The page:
One of the few times that the US and British releases of Beatles records were in sync prior to 1967 was in December of 1965, when the album Rubber Soul was released in both countries at the same time as a new single that had a pair of songs not on the album itself. Although there were some slight differences in the US and UK versions of the actual album, the single was identical in both countries, with Day Tripper and We Can Work It Out sharing "A" side status. Of course, the synchronization ended there, as the two songs would both end up on a US-only LP (Yesterday...And Today) in mid-1966, but not be available as an album track in the UK until after the Beatles had split up five years later.

Artist:    Yardbirds
Title:    For Your Love
Source:    Mono CD: British Beat (originally released as 45 RPM single)
Writer(s):    Graham Gouldman
Label:    K-Tel (original label: Epic)
Year:    1965
    The last Yardbirds song to feature guitarist Eric Clapton, For Your Love was the group's first US hit, peaking in the #6 slot. The song did even better in the UK, peaking at #3. Following its release, Clapton left the Yardbirds, citing the band's move toward a more commercial sound and this song in particular as reasons for his departure (ironic when you consider songs like his mid-90s hit Change the World or his slowed down lounge lizard version of Layla). For Your Love was written by Graham Gouldman, who would end up as a member of Wayne Fontana's Mindbenders and later 10cc with Kevin Godley and Lol Creme.

Artist:    Byrds
Title:    Turn! Turn! Turn!
Source:    Simulated stereo LP: Homer (soundtrack) (originally released as 45 RPM single and included on LP: Turn! Turn! Turn!)
Writer(s):    Pete Seeger
Label:    Cotillion (original label: Columbia)
Year:    1965
    After their success covering Bob Dylan's Mr. Tambourine Man, the Byrds turned to an even more revered songwriter: the legendary Pete Seeger. Turn! Turn! Turn!, with lyrics adapted from the book of Ecclesiastes, was first recorded by Seeger in the early 60s, nearly three years after he wrote the song.

Artist:    Rolling Stones
Title:    I Don't Know Why (aka Don't Know Why I Love You)
Source:    CD: Singles Collection-The London Years (originally released on LP: Metamorphosis)
Writer(s):    Wonder/Riser/Hunter/Hardaway
Label:    Abkco (original label: London)
Year:    Recorded 1969, released 1975
    In 1969 Stevie Wonder released a single called Don't Know Why I Love You. Before the record could take off, however, several radio stations decided to instead play the B side of the record, a balled called My Cherie Amour. The song became, to that point, Wonder's biggest hit, and Don't Know Why I Love You quietly faded off into obscurity. Or rather it would have, if not for the fact that the Rolling Stones recorded their own version of the tune (retitling it I Don't Know Why) around the same time the Stevie Wonder version was released. The Stones, however, did not release the recording immediately. In fact, by the time the record was released (in 1975), the band was no longer associated with either London Records, which issued the recording, or Allen Klein, who had managed to gain control of all of the Stones' London era recordings, and did not authorize the recording to be released.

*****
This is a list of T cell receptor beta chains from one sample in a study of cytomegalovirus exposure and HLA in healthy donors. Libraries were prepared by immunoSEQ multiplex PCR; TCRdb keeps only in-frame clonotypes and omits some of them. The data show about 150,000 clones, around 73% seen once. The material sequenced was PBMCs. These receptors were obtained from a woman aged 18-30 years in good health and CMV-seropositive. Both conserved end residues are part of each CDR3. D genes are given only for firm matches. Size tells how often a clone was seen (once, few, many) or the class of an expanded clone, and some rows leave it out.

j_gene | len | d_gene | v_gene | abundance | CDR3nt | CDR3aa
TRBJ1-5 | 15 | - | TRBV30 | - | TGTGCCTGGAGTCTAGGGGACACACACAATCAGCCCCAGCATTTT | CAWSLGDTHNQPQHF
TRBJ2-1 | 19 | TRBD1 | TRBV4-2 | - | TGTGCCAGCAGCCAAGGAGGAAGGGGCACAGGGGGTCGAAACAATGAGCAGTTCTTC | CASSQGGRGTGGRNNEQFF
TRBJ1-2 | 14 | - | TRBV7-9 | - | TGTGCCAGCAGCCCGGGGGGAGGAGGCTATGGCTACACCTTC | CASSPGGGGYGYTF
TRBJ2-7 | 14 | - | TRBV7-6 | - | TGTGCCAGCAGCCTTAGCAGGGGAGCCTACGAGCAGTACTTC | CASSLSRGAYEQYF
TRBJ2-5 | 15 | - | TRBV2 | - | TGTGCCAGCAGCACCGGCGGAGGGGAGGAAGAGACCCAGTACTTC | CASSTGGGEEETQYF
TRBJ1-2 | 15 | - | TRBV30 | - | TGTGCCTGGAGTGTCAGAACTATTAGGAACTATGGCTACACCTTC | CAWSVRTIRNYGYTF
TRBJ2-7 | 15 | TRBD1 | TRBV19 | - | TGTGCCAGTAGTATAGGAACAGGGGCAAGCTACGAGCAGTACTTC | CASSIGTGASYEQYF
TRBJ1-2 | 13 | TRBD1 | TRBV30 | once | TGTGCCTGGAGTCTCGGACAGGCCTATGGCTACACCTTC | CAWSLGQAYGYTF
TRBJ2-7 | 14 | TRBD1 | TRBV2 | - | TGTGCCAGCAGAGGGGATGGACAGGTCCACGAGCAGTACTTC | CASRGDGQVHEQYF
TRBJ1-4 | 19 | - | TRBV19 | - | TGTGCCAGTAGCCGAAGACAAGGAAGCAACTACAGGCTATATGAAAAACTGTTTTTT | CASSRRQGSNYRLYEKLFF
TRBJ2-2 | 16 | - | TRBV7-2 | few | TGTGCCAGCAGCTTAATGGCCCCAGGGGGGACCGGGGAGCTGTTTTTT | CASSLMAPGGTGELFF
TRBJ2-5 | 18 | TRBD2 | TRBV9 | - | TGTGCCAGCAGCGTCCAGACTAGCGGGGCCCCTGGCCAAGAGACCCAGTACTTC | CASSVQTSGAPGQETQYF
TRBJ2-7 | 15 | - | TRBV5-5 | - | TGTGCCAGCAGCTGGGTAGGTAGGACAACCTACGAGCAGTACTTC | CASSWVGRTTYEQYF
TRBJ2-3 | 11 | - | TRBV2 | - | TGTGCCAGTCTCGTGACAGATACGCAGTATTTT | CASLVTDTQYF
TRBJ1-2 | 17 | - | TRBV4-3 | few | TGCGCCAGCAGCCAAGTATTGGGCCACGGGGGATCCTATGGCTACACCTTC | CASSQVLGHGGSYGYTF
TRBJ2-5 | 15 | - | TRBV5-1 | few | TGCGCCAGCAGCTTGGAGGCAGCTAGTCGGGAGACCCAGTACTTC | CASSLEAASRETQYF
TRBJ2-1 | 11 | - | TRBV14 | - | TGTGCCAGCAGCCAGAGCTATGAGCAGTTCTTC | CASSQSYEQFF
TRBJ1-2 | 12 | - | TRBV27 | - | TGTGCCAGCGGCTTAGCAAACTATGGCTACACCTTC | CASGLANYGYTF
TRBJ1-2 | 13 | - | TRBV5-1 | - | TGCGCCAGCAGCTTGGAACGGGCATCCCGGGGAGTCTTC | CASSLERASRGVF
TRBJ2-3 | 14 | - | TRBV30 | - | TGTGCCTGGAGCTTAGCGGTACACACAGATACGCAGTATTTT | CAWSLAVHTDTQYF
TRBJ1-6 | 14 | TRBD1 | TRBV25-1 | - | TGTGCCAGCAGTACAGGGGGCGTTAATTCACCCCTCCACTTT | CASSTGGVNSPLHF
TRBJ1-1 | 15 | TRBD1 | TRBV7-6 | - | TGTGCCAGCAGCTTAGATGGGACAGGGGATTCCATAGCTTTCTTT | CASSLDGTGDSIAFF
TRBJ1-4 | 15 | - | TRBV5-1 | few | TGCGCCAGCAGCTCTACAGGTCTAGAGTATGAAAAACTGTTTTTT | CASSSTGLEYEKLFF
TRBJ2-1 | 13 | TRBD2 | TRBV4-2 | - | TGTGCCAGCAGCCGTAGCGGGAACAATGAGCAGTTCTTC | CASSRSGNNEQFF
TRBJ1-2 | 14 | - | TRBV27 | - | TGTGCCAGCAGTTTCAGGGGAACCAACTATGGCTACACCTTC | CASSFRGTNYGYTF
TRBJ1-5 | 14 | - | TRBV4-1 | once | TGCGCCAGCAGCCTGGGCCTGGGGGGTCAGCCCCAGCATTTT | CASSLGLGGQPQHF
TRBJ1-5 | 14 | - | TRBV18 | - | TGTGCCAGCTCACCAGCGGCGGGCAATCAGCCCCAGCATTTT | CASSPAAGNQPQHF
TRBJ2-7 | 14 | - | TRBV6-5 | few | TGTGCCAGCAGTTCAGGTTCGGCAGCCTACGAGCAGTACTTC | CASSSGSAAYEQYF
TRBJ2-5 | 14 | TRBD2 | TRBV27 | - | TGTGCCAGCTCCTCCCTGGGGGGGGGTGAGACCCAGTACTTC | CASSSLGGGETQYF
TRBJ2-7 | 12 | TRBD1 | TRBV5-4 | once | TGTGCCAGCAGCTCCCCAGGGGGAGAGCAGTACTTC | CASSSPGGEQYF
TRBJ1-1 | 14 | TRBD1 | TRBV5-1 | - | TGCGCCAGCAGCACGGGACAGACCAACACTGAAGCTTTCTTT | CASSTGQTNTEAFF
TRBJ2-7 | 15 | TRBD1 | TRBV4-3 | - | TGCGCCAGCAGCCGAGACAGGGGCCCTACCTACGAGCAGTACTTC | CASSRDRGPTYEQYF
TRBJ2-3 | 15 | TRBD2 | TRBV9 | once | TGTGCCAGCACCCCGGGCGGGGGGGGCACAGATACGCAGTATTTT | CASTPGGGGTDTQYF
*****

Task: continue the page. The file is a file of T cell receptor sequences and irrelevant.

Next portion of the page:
Artist:    Rolling Stones
Title:    The Lantern
Source:    CD: Their Satanic Majesties Request
Writer:    Jagger/Richards
Label:    Abkco (original label: London)
Year:    1967
    The Rolling Stones hit a bit of a commercial slump in 1967. It seemed at the time that the old Beatles vs. Stones rivalry (a rivalry mostly created by US fans of the bands rather than the bands themselves) had been finally decided in favor of the Beatles with the chart dominance of Sgt. Pepper's Lonely Hearts Club Band that summer. The Stones' answer to Sgt. Pepper's came late in the year, and was, by all accounts, their most psychedelic album ever. Sporting a cover that included a 5X5" hologram of the band dressed in wizard's robes, the album was percieved as a bit of a Sgt. Pepper's ripoff, possibly due to the similarity of the band members' poses in the holo. Musically Majesties was the most adventurous album the group ever made in their long history, amply demonstrated by songs like The Lantern. The Stones' next LP, Beggar's Banquet, was celebrated as a return to the band's roots.

Artist:    Rolling Stones
Title:    Let's Spend The Night Together
Source:    Mono CD: Singles Collection-The London Years (originally released as 45 RPM single)
Writer(s):    Jagger/Richards
Label:    Abkco (original label: London)
Year:    1967